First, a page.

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Cold War LegaciesSystems, Theory, Aesthetics$
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John Beck and Ryan Bishop

Print publication date: 2016

Print ISBN-13: 9781474409483

Published to Edinburgh Scholarship Online: January 2018

DOI: 10.3366/edinburgh/9781474409483.001.0001

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PRINTED FROM EDINBURGH SCHOLARSHIP ONLINE (www.edinburgh.universitypressscholarship.com). (c) Copyright Edinburgh University Press, 2019. All Rights Reserved. An individual user may print out a PDF of a single chapter of a monograph in ESO for personal use.date: 14 October 2019

‘Bulk Surveillance’, or The Elegant Technicities of Metadata

‘Bulk Surveillance’, or The Elegant Technicities of Metadata

Chapter:
(p.188) Chapter 10 ‘Bulk Surveillance’, or The Elegant Technicities of Metadata
Source:
Cold War Legacies
Author(s):

Mark Coté

Publisher:
Edinburgh University Press
DOI:10.3366/edinburgh/9781474409483.003.0011

Metadata has jumped from the specialist vernacular of the archivist and programmer to public discourse in the wake of the Snowden revelations. Yet the precise nature and import of this seemingly technical artifact remains dimly understood. This chapter will undertake a cold war archaeology of metadata, from analogue information gathered by the East German Stasi to the born digital data accessed by the NSA and GCHQ. Metadata is a key cipher for the contemporary technocultural condition, and the chapter offers a case study of broader shifts in techne (the constitutive relationship between the human and technology) and in labouring practices as afforded by our data-infused digital environment. The chapter provides a concise history of metadata as highly structured data for the information discovery of data objects. Changing surveillance practices reflect the increasingly fine granularity of the digital human to the extent that now we can be considered as data objects. The degree to which this manifests an ontological shift is addressed in relation to philosophical debates about materiality and the nonhuman. It also illustrates a changing ecosystem for new kinds of informational politics. The chapter concludes by reconceptualising the persistent generation of born-digital metadata via Simondon.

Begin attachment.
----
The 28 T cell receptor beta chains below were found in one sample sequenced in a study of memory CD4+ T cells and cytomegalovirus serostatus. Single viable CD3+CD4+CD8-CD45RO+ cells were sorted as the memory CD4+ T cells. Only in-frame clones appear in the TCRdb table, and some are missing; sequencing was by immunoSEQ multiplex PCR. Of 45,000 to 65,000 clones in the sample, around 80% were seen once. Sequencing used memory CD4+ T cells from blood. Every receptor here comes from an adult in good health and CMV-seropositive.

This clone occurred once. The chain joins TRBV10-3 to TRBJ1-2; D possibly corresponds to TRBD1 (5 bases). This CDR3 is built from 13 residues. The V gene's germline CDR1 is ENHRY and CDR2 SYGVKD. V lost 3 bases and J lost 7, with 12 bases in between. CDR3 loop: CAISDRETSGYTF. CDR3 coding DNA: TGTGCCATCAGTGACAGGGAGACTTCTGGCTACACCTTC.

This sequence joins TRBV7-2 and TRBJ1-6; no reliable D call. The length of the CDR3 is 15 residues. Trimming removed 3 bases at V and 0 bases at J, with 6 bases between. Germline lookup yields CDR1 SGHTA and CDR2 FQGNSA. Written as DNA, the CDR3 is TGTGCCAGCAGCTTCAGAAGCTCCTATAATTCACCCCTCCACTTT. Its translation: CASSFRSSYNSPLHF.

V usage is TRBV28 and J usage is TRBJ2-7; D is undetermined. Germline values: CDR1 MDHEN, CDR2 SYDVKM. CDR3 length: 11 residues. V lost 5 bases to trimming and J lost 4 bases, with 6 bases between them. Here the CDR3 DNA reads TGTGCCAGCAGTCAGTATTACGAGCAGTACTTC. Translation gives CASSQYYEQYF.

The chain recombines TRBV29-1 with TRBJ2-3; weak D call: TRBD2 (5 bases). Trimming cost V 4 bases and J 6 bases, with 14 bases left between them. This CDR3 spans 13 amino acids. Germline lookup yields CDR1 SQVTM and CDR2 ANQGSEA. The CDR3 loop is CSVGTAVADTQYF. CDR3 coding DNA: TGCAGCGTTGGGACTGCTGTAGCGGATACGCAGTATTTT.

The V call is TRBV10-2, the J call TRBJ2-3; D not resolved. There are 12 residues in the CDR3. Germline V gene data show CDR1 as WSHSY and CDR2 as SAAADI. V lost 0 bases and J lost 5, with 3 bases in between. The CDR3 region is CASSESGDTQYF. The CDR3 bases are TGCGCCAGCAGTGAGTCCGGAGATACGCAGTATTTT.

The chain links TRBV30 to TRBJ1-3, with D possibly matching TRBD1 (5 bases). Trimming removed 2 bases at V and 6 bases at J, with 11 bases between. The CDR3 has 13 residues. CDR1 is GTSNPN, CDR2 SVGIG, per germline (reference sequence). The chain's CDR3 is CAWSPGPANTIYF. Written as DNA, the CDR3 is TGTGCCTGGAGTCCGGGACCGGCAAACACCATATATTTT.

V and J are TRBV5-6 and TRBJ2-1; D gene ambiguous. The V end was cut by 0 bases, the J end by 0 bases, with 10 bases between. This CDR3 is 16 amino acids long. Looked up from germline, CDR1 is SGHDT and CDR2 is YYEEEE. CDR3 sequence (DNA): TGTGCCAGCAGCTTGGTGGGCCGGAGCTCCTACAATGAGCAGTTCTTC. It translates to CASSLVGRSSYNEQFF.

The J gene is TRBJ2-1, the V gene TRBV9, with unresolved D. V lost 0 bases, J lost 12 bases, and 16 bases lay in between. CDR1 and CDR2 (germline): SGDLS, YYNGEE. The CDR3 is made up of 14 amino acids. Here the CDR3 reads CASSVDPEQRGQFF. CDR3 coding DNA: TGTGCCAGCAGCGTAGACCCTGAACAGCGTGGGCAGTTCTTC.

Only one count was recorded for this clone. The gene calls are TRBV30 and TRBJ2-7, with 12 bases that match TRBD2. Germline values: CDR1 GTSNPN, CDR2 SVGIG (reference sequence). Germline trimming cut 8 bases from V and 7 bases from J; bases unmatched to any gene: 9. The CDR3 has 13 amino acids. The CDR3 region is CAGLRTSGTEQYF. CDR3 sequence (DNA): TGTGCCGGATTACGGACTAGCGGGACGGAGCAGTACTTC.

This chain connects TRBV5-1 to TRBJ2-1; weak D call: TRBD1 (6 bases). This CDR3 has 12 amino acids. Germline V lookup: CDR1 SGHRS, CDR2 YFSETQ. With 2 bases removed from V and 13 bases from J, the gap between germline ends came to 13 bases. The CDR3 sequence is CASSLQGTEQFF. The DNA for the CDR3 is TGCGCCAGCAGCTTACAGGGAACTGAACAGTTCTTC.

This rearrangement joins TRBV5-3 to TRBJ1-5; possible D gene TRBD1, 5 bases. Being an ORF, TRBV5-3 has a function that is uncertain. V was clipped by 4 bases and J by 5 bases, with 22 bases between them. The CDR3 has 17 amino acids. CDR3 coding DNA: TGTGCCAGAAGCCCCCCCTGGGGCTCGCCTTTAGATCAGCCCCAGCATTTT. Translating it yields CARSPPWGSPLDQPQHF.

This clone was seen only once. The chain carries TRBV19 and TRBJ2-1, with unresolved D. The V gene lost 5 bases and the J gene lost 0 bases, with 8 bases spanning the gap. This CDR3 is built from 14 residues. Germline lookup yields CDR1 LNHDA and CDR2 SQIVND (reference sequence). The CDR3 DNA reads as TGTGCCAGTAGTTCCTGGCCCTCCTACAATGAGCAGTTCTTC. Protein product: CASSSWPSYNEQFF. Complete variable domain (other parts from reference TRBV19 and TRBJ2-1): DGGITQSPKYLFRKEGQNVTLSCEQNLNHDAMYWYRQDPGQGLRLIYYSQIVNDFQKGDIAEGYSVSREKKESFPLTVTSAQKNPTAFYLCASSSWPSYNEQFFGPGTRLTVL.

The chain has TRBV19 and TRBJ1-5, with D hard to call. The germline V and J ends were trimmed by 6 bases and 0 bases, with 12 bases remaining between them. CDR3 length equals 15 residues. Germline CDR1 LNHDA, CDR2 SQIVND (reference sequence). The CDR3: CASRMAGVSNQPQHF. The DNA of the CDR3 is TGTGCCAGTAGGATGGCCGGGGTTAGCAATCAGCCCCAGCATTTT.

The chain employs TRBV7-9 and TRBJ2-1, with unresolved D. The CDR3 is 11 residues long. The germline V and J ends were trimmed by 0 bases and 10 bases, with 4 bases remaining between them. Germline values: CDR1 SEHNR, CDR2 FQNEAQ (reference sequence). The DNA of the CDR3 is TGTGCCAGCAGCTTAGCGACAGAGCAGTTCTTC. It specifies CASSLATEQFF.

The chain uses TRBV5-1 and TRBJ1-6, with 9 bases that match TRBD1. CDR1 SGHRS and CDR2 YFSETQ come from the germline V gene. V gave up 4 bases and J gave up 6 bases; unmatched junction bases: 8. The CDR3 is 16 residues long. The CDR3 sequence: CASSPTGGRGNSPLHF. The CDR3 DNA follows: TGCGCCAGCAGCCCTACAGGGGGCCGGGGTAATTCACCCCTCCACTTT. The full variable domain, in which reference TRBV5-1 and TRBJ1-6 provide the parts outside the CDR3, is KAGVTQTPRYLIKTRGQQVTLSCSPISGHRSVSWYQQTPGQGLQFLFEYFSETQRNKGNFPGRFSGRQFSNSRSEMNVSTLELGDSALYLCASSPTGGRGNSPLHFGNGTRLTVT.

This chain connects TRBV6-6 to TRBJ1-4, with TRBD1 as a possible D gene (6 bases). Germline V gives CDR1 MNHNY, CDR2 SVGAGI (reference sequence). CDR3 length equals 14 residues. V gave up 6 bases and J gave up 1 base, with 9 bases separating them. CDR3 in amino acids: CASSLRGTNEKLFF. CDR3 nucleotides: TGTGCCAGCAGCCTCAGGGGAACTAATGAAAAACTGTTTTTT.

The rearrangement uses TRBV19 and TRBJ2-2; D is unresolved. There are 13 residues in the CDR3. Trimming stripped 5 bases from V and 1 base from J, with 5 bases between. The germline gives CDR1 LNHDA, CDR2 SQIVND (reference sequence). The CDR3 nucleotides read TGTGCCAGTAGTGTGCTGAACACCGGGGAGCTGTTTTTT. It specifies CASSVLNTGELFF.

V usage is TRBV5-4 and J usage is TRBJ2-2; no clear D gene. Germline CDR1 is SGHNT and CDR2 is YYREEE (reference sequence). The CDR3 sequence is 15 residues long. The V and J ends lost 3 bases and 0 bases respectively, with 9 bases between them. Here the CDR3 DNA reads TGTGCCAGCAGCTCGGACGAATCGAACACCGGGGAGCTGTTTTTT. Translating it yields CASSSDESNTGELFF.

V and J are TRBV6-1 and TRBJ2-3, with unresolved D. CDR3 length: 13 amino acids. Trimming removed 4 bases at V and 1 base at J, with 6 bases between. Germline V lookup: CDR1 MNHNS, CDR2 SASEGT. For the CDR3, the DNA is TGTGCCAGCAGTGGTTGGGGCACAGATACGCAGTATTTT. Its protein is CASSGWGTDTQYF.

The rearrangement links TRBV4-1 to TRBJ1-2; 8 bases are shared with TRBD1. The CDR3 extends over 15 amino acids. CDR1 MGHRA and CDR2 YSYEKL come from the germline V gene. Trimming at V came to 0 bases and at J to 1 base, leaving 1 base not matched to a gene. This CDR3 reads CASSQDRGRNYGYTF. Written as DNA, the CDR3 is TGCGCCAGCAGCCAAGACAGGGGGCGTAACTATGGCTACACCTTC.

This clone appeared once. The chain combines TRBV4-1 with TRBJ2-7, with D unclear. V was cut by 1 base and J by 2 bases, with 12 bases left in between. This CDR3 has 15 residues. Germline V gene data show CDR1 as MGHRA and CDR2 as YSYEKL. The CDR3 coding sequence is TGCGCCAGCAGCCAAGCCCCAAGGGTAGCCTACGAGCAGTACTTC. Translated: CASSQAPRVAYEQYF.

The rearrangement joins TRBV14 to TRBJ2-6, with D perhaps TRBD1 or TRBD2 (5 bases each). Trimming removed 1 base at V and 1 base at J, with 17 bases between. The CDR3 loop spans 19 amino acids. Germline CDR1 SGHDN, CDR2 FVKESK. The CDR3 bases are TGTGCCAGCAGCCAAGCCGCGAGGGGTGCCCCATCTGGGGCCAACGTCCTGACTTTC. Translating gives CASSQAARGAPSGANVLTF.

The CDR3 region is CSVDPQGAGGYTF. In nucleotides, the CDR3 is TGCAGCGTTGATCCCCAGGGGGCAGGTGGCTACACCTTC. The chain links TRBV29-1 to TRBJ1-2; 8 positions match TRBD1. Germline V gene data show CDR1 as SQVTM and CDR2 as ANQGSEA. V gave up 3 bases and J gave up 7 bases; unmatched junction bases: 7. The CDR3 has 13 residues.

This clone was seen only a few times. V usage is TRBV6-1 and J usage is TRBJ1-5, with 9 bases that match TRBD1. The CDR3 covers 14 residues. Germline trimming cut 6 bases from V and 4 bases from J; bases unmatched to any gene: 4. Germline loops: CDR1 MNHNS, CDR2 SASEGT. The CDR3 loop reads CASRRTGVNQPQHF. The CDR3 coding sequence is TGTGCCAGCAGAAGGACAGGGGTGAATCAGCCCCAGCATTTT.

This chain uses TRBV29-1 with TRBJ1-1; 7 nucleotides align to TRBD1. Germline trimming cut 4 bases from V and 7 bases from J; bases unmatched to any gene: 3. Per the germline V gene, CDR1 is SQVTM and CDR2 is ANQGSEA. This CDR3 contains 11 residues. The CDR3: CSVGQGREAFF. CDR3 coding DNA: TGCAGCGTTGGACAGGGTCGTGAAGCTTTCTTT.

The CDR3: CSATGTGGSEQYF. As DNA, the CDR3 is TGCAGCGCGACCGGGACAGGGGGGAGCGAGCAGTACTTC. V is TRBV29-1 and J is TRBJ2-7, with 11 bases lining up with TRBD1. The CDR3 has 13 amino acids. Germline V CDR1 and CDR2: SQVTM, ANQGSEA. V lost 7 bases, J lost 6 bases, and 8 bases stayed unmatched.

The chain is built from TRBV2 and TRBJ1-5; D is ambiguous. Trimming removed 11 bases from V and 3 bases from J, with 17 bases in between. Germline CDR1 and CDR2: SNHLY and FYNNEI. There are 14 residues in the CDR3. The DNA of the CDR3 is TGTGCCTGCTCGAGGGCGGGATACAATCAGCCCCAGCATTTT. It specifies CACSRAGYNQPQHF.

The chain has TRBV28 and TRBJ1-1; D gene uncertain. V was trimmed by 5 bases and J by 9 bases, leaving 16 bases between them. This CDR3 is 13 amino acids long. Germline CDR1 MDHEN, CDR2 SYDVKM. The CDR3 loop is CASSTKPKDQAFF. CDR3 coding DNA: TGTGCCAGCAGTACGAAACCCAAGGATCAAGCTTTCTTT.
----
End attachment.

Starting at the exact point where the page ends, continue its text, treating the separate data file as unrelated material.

Keywords:   metadata, surveillance, cold war, Stasi, Data objects, George Simondon

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